For his part, Tatang has an increasingly disinterested wife, struggling to make ends meet in a ramshackle apartment she shares with their daughter, who is ironically studying to be a lawyer. When Tatang visits, he regales them of working at his "job" and how he wished he could have more "time off" to spend with them, which he will when he finally "retires." Benitez, meanwhile, finds himself hoping to reunite with a former lover, who he lost contact with after being sentenced to prison. The script never makes it explicit what these two men are doing until they return to prison and are whisked back into the cramped, sweltering cells that are so overcrowded, convicts are forced to sleep sitting up in hallways.
Meanwhile, hotshot federal agent Francis Coronel Jr. (Piolo Pascual) finds himself tenuously partnered with a seemingly unaccomplished veteran police sergeant Joaquin Acosta (Joey Marquez) to investigate the murder of the drug kingpin that kicked the film off. Complicating matters is Coronel's father-in-law, a high-ranking government official, wrapped up in the corruption, is leveraging his daughter against Francis to gain illegal favors from his otherwise upstanding son-in-law. The mirroring of the two primary relationships between the lawmen and the convicts works to balance the moral gray area that exists on either side of the equation, and demonstrates how tolerance for and belief in that gray area is what ultimately serves to undermine the efficacy of the legal system.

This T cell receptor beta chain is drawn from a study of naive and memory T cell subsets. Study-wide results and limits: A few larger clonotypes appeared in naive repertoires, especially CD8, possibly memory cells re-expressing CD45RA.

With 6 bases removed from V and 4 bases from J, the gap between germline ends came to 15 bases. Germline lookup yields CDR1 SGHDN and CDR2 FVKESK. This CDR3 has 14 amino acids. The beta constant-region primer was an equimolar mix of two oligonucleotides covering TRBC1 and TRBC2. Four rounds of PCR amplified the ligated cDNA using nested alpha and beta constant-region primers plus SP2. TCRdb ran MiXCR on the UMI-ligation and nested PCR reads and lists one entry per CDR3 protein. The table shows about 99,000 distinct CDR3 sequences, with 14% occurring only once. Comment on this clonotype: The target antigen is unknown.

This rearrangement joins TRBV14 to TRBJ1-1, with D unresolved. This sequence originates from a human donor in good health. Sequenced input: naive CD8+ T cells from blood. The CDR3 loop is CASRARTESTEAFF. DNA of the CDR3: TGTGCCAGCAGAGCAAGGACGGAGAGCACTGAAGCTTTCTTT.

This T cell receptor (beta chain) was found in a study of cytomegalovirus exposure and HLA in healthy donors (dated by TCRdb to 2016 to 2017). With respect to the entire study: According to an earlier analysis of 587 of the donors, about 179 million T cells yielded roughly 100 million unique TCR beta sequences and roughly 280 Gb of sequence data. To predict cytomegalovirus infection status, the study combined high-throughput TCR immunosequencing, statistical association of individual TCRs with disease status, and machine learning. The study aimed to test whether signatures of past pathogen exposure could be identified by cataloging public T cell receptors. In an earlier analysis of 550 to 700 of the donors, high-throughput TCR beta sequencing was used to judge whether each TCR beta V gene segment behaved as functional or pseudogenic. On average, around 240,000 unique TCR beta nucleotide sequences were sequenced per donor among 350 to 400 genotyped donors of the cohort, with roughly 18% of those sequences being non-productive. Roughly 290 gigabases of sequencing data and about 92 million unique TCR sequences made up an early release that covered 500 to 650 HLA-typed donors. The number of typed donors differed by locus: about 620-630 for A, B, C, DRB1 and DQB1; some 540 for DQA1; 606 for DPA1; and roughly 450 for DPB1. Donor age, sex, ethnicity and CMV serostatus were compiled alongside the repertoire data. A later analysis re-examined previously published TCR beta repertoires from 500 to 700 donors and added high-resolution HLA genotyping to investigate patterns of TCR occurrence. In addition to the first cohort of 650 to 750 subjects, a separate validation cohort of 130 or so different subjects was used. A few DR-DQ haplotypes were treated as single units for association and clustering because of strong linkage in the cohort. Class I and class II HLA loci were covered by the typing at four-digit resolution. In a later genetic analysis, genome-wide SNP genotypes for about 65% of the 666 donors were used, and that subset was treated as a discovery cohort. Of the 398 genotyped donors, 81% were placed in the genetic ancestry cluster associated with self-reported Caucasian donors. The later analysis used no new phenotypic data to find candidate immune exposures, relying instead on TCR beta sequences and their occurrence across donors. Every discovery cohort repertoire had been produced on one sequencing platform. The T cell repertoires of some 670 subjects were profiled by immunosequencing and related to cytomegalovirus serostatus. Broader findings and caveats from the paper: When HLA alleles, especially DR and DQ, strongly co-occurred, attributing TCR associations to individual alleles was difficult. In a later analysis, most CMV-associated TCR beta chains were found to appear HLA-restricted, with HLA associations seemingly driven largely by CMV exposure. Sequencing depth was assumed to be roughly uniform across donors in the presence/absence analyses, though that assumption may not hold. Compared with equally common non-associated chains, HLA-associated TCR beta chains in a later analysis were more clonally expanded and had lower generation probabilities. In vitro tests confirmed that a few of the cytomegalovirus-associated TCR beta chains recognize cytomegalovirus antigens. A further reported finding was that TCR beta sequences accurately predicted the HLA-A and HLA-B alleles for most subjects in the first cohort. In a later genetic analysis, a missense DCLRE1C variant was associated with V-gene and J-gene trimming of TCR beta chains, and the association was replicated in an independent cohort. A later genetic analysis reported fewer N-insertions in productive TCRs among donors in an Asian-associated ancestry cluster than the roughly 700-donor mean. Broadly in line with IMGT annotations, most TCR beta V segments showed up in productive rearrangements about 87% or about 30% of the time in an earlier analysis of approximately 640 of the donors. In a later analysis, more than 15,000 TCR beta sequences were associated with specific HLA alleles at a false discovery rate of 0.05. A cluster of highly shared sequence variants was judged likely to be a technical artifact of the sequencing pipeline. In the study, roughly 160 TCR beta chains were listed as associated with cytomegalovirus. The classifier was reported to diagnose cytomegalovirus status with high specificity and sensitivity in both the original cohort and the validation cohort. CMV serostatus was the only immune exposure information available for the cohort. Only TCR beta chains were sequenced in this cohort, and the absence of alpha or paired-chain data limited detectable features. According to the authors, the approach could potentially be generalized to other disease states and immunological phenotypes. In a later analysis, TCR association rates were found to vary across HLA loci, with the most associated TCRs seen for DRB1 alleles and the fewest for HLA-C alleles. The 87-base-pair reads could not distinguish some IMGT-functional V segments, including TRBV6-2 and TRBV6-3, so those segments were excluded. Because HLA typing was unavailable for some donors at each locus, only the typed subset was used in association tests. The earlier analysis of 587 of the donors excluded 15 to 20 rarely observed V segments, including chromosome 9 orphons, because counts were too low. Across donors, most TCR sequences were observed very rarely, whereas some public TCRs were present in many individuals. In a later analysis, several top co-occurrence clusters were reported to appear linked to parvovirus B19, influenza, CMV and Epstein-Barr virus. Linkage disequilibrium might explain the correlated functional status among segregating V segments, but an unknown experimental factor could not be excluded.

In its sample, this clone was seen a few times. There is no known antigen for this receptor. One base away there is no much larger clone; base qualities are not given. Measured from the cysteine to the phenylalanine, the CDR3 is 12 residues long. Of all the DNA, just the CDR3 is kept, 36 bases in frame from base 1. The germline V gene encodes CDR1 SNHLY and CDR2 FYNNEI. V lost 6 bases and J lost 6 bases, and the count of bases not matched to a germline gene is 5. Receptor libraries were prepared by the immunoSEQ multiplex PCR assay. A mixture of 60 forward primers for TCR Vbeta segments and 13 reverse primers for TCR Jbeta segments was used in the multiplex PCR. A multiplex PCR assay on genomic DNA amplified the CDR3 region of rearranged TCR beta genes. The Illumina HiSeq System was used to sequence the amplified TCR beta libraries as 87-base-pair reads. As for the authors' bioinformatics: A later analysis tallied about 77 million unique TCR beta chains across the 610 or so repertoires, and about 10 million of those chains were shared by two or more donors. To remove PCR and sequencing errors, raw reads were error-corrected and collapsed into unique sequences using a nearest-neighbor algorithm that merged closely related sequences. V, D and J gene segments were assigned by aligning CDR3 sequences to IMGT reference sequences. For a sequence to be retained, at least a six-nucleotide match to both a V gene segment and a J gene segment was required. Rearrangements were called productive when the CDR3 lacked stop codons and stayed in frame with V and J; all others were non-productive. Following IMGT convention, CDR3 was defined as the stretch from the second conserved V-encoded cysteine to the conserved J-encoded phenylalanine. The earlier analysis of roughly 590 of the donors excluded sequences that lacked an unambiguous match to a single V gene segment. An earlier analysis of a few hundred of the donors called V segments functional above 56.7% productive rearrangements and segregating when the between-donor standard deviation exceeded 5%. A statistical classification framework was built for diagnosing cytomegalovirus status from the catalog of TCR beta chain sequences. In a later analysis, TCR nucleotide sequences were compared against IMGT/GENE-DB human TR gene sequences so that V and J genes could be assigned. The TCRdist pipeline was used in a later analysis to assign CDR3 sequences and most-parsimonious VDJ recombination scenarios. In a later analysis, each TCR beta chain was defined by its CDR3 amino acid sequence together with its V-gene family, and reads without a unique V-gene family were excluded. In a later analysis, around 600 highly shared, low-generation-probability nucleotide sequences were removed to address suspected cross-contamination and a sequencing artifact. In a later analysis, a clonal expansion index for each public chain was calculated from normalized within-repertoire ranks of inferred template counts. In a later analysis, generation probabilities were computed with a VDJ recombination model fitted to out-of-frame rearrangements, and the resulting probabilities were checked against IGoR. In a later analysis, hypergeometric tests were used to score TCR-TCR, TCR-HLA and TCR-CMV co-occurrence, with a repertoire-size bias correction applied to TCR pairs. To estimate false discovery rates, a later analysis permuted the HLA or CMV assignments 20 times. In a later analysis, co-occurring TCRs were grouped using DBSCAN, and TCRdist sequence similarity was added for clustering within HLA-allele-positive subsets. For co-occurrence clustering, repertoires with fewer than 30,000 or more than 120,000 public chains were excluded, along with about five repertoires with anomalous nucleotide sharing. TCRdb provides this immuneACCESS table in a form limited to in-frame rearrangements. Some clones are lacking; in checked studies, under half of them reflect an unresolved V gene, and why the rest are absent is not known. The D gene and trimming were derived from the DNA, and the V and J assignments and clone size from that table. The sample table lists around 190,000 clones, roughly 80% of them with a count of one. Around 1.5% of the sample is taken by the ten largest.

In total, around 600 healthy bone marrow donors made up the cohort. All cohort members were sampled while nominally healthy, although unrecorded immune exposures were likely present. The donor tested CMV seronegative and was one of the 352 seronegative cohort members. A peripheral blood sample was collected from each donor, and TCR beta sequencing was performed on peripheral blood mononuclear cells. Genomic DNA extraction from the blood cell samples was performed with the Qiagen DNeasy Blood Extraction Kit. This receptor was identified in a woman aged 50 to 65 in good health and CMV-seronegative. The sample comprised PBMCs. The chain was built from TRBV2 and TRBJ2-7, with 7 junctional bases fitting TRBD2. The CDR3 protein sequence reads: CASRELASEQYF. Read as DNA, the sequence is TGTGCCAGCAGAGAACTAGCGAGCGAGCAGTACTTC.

There are big ideas abound in 'On the Job' but the film never forgets it's intended to be an entertaining crime-thriller, a fact that's supported by its multifaceted plotlines and overarching thread of criminals hiding behind the guise of being trusted public officials, only to use the system for their own personal gain. It's about as cynical as stories come, but Matti and co-writer Michiko Yamamoto manage to keep from pummeling their audience with the relentlessness of it all. Despite the sentiment of pessimism and distrust at the film's center, there are tiny pockets of something close to hope that help keep the tone buoyant, even though everything around it seems as though it's sinking to a very dark place.
The Blu-ray: Vital Disc Stats
'On the Job' comes from Well Go USA Entertainment as a single 25GB Blu-ray disc in an eco keepcase. There is the now-standard Well Go promo ahead of the top menu, as well as a handful of previews for upcoming releases. These can be skipped either individually or all at once, allowing the viewer to select the film, change audio preferences, or check out the special features.